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Re: [css3-values] RE: CSSStyleDeclaration#length and shorthands.

From: Boris Zbarsky <bzbarsky@MIT.EDU>
Date: Wed, 01 Feb 2012 16:46:36 -0500
Message-ID: <4F29B2BC.1010701@mit.edu>
To: Glenn Adams <glenn@skynav.com>
CC: www-style@w3.org
On 2/1/12 4:30 PM, Boris Zbarsky wrote:
>> So, if cssText returns only a shorthand, then is length 0?
> No, it's the number of longhand properties set by that shorthand.

OK.  I sense we're going in circles here.  Let me back up and try to 
clearly define some terms.

CSS defines various stages of value computation.  Currently the first 
well-defined stage is "specified value", but there are clearly stages 
before that one.  Specifically, for a given longhand property P for a 
given element E the determination of its "specified value" is done as 

1)  Cascading, as defined at 
http://dev.w3.org/csswg/css3-cascade/#cascading to detemine the "winning 
declaration" for the pair (E,P).
2)  Handling of "inherit" and "initial", as well as handling of 
properties that are not set but are inherited by default.

There have been proposals for calling the output of step (1) above the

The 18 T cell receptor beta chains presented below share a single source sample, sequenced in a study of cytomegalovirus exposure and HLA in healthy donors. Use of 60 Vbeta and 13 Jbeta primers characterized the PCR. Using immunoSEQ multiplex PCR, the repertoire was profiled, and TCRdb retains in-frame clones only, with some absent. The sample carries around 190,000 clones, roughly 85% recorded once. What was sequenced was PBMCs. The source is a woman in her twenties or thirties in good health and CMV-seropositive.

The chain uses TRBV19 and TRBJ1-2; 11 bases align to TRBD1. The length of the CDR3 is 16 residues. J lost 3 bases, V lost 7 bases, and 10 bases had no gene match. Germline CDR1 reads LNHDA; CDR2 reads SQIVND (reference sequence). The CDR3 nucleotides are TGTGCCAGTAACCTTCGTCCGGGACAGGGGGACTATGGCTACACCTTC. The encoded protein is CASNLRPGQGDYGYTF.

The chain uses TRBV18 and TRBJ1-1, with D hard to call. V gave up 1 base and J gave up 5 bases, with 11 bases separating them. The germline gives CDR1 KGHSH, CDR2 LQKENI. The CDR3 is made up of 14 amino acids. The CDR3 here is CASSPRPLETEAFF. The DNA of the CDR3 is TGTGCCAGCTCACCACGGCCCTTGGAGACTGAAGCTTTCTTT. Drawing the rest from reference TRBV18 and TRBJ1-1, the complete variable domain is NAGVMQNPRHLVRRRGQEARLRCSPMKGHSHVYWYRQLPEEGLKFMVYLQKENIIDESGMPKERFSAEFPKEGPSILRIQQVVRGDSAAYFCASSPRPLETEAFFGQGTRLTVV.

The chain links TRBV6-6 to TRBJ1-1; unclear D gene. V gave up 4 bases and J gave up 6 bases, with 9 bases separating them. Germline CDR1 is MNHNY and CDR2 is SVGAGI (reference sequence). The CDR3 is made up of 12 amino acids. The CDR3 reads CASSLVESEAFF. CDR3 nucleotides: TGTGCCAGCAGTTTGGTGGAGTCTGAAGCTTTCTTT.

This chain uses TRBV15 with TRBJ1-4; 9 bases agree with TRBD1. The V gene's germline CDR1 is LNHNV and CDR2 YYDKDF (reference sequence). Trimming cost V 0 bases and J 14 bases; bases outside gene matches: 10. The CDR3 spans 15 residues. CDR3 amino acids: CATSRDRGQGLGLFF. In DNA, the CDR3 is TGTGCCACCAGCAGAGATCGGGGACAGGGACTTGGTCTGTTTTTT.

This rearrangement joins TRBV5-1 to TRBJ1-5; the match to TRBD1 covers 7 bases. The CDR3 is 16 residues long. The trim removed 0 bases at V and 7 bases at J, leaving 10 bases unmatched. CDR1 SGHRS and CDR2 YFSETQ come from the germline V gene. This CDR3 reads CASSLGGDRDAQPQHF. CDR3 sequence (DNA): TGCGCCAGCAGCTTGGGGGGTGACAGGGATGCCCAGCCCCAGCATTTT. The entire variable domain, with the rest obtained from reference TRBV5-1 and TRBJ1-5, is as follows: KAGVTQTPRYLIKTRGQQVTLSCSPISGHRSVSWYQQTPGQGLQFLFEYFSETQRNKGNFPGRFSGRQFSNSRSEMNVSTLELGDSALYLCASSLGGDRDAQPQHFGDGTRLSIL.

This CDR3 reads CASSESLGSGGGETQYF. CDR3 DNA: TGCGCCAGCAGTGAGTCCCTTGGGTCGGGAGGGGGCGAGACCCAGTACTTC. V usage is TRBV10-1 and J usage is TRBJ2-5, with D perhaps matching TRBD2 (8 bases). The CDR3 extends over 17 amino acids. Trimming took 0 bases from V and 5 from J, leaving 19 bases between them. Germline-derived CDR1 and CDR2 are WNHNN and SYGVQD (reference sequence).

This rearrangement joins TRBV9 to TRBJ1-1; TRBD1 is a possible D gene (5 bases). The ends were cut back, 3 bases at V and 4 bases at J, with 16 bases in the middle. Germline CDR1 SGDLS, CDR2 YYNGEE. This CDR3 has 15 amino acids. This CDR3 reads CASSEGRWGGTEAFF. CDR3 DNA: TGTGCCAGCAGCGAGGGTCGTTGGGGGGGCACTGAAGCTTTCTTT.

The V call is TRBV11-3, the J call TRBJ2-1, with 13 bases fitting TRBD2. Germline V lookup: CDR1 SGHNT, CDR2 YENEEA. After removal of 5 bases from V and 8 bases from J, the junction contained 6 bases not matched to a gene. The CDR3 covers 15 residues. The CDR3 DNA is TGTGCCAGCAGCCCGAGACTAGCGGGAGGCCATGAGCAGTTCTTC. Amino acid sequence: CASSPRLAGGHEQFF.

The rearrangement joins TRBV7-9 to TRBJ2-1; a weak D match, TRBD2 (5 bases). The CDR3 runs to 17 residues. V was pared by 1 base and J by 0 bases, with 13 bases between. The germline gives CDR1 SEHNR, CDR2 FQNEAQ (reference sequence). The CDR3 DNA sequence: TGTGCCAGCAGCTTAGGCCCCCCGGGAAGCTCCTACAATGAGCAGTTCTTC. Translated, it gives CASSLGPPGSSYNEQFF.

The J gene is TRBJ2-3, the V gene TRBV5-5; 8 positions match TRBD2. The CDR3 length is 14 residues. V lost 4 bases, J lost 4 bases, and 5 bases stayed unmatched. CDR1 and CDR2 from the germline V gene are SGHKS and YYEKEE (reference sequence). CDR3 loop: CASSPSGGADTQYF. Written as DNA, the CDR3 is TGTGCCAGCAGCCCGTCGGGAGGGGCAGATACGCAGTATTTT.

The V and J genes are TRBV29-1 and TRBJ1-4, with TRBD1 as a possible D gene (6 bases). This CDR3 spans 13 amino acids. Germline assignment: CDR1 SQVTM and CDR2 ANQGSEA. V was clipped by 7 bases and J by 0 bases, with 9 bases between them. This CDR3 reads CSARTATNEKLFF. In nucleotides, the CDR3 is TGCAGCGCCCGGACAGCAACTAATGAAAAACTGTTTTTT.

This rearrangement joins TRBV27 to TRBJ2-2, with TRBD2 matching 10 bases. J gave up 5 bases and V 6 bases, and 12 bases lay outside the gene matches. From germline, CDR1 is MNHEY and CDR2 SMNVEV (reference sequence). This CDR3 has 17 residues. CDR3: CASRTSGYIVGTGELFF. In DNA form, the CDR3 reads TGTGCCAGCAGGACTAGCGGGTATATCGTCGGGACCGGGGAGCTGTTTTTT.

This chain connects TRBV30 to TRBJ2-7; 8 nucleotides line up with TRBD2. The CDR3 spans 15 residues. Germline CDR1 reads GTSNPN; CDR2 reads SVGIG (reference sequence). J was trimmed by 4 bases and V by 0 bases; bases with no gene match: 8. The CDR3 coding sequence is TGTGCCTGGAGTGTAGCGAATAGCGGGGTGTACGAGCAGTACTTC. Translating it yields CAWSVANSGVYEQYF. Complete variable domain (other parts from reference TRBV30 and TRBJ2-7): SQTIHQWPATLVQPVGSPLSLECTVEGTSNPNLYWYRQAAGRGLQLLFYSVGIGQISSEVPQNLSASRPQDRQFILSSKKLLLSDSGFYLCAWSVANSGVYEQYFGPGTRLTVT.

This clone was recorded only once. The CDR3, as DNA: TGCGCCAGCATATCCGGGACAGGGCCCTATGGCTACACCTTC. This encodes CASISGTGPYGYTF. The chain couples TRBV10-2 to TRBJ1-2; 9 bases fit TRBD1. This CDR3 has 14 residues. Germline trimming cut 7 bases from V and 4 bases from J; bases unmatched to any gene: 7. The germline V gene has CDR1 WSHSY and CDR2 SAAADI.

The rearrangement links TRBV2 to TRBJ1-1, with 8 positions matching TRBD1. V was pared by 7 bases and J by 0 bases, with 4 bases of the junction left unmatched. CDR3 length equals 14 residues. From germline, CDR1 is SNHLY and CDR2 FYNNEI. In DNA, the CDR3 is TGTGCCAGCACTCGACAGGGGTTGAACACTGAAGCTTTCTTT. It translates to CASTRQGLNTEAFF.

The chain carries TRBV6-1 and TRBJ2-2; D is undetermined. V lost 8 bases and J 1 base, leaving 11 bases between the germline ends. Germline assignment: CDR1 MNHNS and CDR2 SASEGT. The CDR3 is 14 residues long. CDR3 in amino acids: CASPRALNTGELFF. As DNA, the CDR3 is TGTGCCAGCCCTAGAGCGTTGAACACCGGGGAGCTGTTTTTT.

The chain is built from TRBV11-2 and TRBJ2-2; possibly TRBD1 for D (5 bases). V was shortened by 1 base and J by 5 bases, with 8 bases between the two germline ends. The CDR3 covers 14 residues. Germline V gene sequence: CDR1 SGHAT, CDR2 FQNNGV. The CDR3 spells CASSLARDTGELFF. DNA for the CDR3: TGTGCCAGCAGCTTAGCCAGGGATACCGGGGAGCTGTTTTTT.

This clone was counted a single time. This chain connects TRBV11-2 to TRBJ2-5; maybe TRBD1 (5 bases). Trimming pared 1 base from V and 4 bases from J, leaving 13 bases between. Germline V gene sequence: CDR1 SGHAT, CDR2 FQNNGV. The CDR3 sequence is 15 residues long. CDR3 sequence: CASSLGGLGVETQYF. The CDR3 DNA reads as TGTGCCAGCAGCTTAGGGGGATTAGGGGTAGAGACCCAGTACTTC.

"cascaded value" of the property.

But implicit in the determination of this "cascaded value", and in 
particular of the "winning declaration" is the concept of a declaration 
having a value for a longhand property.  The "winning declaration" is 
not really defined, of course, because the concept it depends on (that 
of a declaration specifying a value for a longhand) is not really 

If we take cascading behavior as a given (which is a bit of a stretch; 
we should actually define it, though it's obvious to all of us what it 
should do), then for object model purposes I would like to define the 
"declared value" of a property P in a declaration D as follows:

   The "declared value" of a property P in a declaration D is the same
   as the cascaded value of property P for an element E if D is the only
   declaration that applies to E.  If there is no such cascaded value,
   then P does not have a "declared value" in D.

Or somesuch.  If desired we could define "cascaded value" in terms of 
the declared value of the most-important declaration which actually has 
a declared value, and then we'd need a primitive definition of declared 
value.  I don't care which approach we take from a formal point of view; 
the definitions end up being equivalent.

In any case, now that we have a concept of "declared value", my proposal 
can be stated as follows: The "length" of a CSSStyleDeclaration is the 
number of longhand properties that have a declared value in the 
corresponding CSS declaration.

Note that defining "declared value" for non-longhands would require a 
lot more machinery.  If we really wanted to, of course, it could be 
done, along the lines of Brian's proposals; we'd have to define 
precisely when shorthands are "composable".

Is that clearer, at least in terms of definitions?

Received on Wednesday, 1 February 2012 21:47:16 UTC

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